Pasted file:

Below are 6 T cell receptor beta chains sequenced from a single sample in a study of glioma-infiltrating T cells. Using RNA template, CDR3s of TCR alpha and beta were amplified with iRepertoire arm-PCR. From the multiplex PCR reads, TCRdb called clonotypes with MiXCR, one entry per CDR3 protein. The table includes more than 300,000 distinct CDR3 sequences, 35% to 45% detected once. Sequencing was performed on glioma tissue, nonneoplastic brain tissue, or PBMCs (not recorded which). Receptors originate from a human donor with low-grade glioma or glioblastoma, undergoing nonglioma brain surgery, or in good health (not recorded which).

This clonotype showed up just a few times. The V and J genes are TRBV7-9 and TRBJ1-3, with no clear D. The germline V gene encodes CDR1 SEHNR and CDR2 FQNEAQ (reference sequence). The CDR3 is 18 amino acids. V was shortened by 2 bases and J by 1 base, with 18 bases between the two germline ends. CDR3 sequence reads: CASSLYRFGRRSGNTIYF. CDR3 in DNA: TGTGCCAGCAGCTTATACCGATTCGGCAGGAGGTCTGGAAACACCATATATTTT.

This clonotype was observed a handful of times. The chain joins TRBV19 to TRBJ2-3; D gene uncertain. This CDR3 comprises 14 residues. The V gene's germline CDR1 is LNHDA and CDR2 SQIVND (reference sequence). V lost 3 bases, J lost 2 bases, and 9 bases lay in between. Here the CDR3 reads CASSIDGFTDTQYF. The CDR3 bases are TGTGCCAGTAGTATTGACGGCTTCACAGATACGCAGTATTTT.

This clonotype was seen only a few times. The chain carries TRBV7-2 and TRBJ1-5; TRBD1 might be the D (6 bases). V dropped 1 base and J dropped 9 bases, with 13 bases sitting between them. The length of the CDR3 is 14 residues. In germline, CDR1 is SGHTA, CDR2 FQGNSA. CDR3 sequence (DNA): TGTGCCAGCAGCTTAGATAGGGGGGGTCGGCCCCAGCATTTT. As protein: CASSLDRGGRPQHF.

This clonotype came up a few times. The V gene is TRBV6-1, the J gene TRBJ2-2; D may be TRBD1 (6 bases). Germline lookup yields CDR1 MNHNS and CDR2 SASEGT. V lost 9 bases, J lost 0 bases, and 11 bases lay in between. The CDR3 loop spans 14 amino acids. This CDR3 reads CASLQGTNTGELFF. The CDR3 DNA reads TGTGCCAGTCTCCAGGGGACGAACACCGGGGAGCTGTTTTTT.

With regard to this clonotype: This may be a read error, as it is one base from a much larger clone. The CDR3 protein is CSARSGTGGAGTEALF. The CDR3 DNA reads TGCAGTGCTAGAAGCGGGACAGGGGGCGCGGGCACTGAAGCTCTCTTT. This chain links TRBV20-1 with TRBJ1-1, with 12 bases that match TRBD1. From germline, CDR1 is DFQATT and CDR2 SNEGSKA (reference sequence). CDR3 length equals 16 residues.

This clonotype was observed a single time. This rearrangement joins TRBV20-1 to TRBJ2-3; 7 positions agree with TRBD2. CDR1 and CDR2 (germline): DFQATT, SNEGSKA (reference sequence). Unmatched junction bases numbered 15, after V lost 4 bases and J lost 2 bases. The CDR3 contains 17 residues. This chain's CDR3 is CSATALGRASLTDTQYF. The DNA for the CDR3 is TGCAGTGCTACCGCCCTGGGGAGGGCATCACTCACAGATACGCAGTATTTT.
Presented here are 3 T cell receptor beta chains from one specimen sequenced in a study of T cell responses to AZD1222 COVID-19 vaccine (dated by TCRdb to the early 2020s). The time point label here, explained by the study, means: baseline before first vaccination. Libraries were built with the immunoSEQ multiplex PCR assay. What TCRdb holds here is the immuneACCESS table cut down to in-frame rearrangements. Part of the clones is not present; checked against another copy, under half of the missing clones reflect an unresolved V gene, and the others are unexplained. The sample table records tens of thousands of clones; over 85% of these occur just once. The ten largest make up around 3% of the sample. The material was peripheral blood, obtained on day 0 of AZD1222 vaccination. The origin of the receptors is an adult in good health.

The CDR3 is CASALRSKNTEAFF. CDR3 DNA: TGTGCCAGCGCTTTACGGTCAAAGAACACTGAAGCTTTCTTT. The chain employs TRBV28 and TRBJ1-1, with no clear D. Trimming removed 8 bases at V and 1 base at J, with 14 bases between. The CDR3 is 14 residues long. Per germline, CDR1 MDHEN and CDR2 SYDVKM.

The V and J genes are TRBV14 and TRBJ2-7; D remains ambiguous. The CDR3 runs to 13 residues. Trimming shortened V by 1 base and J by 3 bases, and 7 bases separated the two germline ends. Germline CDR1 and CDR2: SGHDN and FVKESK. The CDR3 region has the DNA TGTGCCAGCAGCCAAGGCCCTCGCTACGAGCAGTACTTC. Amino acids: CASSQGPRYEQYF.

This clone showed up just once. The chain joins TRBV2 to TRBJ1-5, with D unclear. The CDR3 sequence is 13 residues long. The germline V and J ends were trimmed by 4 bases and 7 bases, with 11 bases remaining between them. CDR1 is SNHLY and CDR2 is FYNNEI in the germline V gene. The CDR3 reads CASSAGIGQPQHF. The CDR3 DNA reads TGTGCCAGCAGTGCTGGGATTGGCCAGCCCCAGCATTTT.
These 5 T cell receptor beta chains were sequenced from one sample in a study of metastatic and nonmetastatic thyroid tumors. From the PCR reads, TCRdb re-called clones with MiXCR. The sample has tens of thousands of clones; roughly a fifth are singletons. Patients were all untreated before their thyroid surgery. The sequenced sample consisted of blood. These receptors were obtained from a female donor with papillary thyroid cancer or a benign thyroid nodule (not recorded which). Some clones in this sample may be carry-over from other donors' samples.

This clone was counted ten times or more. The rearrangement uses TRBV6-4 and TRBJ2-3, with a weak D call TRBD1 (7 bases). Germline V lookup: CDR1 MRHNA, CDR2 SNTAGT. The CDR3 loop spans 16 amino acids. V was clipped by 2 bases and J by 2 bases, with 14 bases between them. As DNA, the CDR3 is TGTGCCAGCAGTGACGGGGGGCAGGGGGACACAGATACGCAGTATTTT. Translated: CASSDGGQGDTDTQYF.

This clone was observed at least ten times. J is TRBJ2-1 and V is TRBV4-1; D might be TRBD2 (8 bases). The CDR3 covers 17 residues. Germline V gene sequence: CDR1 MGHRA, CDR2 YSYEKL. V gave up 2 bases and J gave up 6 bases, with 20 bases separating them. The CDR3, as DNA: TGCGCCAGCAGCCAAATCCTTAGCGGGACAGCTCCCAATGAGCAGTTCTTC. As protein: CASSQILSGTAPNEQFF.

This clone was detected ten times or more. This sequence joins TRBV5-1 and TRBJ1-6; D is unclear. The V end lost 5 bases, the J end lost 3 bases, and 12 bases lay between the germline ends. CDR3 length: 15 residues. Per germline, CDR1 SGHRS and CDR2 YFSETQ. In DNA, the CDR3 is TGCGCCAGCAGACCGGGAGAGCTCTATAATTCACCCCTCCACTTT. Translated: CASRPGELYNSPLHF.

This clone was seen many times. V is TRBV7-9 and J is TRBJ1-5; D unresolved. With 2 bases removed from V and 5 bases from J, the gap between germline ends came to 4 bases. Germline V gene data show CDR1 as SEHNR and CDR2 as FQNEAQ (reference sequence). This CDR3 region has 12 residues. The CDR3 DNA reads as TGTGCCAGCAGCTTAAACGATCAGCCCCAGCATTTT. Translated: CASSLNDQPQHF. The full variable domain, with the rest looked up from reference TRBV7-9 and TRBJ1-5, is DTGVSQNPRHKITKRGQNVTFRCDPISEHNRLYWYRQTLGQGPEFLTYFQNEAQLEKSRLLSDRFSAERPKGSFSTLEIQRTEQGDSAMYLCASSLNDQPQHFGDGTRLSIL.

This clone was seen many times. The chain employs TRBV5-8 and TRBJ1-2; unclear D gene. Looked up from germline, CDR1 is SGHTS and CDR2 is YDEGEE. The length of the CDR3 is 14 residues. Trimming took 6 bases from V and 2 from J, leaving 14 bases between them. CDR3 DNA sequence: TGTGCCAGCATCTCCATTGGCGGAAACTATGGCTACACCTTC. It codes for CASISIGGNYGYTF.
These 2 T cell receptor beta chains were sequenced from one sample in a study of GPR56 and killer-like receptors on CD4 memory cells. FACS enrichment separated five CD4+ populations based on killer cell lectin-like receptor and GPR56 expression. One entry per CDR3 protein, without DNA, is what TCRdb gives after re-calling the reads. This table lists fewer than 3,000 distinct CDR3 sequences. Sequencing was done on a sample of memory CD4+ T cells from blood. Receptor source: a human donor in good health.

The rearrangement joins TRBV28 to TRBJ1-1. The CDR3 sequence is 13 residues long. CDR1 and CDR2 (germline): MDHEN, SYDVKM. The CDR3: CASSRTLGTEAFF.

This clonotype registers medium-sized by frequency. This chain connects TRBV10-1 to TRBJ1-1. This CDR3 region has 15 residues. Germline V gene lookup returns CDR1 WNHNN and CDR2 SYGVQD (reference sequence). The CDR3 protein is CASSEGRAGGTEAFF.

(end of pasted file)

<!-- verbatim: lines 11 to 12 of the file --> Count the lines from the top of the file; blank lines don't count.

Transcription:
This clone showed up just once. The chain joins TRBV2 to TRBJ1-5, with D unclear. The CDR3 sequence is 13 residues long. The germline V and J ends were trimmed by 4 bases and 7 bases, with 11 bases remaining between them. CDR1 is SNHLY and CDR2 is FYNNEI in the germline V gene. The CDR3 reads CASSAGIGQPQHF. The CDR3 DNA reads TGTGCCAGCAGTGCTGGGATTGGCCAGCCCCAGCATTTT.
These 5 T cell receptor beta chains were sequenced from one sample in a study of metastatic and nonmetastatic thyroid tumors. From the PCR reads, TCRdb re-called clones with MiXCR. The sample has tens of thousands of clones; roughly a fifth are singletons. Patients were all untreated before their thyroid surgery. The sequenced sample consisted of blood. These receptors were obtained from a female donor with papillary thyroid cancer or a benign thyroid nodule (not recorded which). Some clones in this sample may be carry-over from other donors' samples.